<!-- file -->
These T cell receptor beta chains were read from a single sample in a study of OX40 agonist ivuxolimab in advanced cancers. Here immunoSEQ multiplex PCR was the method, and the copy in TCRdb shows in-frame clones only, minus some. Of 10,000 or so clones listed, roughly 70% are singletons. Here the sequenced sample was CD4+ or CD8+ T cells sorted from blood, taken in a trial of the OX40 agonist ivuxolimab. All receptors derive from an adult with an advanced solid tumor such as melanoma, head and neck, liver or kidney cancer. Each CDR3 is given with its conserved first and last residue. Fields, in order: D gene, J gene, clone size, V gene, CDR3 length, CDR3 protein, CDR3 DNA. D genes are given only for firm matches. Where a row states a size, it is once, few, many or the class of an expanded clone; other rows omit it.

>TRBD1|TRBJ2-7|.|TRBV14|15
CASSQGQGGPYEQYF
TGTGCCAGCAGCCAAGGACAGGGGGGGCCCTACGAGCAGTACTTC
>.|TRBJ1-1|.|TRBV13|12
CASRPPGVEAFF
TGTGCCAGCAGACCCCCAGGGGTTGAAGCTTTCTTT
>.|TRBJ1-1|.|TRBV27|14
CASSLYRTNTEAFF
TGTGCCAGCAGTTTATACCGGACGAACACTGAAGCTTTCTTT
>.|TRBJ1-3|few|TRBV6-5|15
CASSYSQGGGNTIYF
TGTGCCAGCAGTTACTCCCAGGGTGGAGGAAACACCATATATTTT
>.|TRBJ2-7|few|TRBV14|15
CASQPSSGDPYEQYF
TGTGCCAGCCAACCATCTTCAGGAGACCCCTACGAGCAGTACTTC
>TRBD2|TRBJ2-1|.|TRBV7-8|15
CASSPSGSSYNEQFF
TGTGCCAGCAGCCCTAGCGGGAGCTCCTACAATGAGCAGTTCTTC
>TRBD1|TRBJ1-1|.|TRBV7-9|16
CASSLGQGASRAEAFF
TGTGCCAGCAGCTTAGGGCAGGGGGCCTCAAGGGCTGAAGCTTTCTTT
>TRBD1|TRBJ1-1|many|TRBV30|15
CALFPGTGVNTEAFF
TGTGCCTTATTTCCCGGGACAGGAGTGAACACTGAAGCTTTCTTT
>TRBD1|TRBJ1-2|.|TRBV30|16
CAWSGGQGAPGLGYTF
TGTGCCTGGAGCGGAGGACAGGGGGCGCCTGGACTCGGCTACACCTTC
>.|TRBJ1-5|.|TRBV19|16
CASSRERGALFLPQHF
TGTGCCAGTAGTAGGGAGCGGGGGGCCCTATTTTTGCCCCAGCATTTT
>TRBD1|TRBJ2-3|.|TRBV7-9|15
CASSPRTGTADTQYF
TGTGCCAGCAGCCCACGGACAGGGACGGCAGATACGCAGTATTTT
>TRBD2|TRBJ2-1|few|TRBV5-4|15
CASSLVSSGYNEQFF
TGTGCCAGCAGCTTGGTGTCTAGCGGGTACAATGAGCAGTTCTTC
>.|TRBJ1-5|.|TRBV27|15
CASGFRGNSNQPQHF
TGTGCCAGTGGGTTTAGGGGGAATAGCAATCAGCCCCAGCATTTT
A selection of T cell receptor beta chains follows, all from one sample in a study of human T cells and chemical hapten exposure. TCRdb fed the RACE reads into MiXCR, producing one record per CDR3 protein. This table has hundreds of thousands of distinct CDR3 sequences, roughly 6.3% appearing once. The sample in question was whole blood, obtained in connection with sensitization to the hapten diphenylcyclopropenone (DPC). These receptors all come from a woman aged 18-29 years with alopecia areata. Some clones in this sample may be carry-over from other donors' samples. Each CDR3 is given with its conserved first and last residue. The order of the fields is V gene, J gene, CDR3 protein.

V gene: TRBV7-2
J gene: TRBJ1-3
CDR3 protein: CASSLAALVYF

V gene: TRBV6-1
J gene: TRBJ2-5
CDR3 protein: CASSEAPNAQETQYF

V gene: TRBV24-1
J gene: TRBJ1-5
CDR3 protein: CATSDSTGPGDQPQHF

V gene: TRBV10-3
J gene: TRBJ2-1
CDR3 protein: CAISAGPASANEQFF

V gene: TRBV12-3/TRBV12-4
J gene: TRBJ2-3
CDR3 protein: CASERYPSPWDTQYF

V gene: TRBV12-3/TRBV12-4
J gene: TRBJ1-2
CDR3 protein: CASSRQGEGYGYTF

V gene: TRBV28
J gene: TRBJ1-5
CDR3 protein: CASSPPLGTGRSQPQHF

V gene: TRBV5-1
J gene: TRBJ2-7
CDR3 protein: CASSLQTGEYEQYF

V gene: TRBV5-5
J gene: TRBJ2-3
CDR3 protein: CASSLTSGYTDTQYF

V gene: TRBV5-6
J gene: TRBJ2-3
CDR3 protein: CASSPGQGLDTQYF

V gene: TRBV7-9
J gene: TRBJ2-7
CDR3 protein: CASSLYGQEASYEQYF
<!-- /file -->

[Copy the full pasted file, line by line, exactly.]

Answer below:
These T cell receptor beta chains were read from a single sample in a study of OX40 agonist ivuxolimab in advanced cancers. Here immunoSEQ multiplex PCR was the method, and the copy in TCRdb shows in-frame clones only, minus some. Of 10,000 or so clones listed, roughly 70% are singletons. Here the sequenced sample was CD4+ or CD8+ T cells sorted from blood, taken in a trial of the OX40 agonist ivuxolimab. All receptors derive from an adult with an advanced solid tumor such as melanoma, head and neck, liver or kidney cancer. Each CDR3 is given with its conserved first and last residue. Fields, in order: D gene, J gene, clone size, V gene, CDR3 length, CDR3 protein, CDR3 DNA. D genes are given only for firm matches. Where a row states a size, it is once, few, many or the class of an expanded clone; other rows omit it.

>TRBD1|TRBJ2-7|.|TRBV14|15
CASSQGQGGPYEQYF
TGTGCCAGCAGCCAAGGACAGGGGGGGCCCTACGAGCAGTACTTC
>.|TRBJ1-1|.|TRBV13|12
CASRPPGVEAFF
TGTGCCAGCAGACCCCCAGGGGTTGAAGCTTTCTTT
>.|TRBJ1-1|.|TRBV27|14
CASSLYRTNTEAFF
TGTGCCAGCAGTTTATACCGGACGAACACTGAAGCTTTCTTT
>.|TRBJ1-3|few|TRBV6-5|15
CASSYSQGGGNTIYF
TGTGCCAGCAGTTACTCCCAGGGTGGAGGAAACACCATATATTTT
>.|TRBJ2-7|few|TRBV14|15
CASQPSSGDPYEQYF
TGTGCCAGCCAACCATCTTCAGGAGACCCCTACGAGCAGTACTTC
>TRBD2|TRBJ2-1|.|TRBV7-8|15
CASSPSGSSYNEQFF
TGTGCCAGCAGCCCTAGCGGGAGCTCCTACAATGAGCAGTTCTTC
>TRBD1|TRBJ1-1|.|TRBV7-9|16
CASSLGQGASRAEAFF
TGTGCCAGCAGCTTAGGGCAGGGGGCCTCAAGGGCTGAAGCTTTCTTT
>TRBD1|TRBJ1-1|many|TRBV30|15
CALFPGTGVNTEAFF
TGTGCCTTATTTCCCGGGACAGGAGTGAACACTGAAGCTTTCTTT
>TRBD1|TRBJ1-2|.|TRBV30|16
CAWSGGQGAPGLGYTF
TGTGCCTGGAGCGGAGGACAGGGGGCGCCTGGACTCGGCTACACCTTC
>.|TRBJ1-5|.|TRBV19|16
CASSRERGALFLPQHF
TGTGCCAGTAGTAGGGAGCGGGGGGCCCTATTTTTGCCCCAGCATTTT
>TRBD1|TRBJ2-3|.|TRBV7-9|15
CASSPRTGTADTQYF
TGTGCCAGCAGCCCACGGACAGGGACGGCAGATACGCAGTATTTT
>TRBD2|TRBJ2-1|few|TRBV5-4|15
CASSLVSSGYNEQFF
TGTGCCAGCAGCTTGGTGTCTAGCGGGTACAATGAGCAGTTCTTC
>.|TRBJ1-5|.|TRBV27|15
CASGFRGNSNQPQHF
TGTGCCAGTGGGTTTAGGGGGAATAGCAATCAGCCCCAGCATTTT
A selection of T cell receptor beta chains follows, all from one sample in a study of human T cells and chemical hapten exposure. TCRdb fed the RACE reads into MiXCR, producing one record per CDR3 protein. This table has hundreds of thousands of distinct CDR3 sequences, roughly 6.3% appearing once. The sample in question was whole blood, obtained in connection with sensitization to the hapten diphenylcyclopropenone (DPC). These receptors all come from a woman aged 18-29 years with alopecia areata. Some clones in this sample may be carry-over from other donors' samples. Each CDR3 is given with its conserved first and last residue. The order of the fields is V gene, J gene, CDR3 protein.

V gene: TRBV7-2
J gene: TRBJ1-3
CDR3 protein: CASSLAALVYF

V gene: TRBV6-1
J gene: TRBJ2-5
CDR3 protein: CASSEAPNAQETQYF

V gene: TRBV24-1
J gene: TRBJ1-5
CDR3 protein: CATSDSTGPGDQPQHF

V gene: TRBV10-3
J gene: TRBJ2-1
CDR3 protein: CAISAGPASANEQFF

V gene: TRBV12-3/TRBV12-4
J gene: TRBJ2-3
CDR3 protein: CASERYPSPWDTQYF

V gene: TRBV12-3/TRBV12-4
J gene: TRBJ1-2
CDR3 protein: CASSRQGEGYGYTF

V gene: TRBV28
J gene: TRBJ1-5
CDR3 protein: CASSPPLGTGRSQPQHF

V gene: TRBV5-1
J gene: TRBJ2-7
CDR3 protein: CASSLQTGEYEQYF

V gene: TRBV5-5
J gene: TRBJ2-3
CDR3 protein: CASSLTSGYTDTQYF

V gene: TRBV5-6
J gene: TRBJ2-3
CDR3 protein: CASSPGQGLDTQYF

V gene: TRBV7-9
J gene: TRBJ2-7
CDR3 protein: CASSLYGQEASYEQYF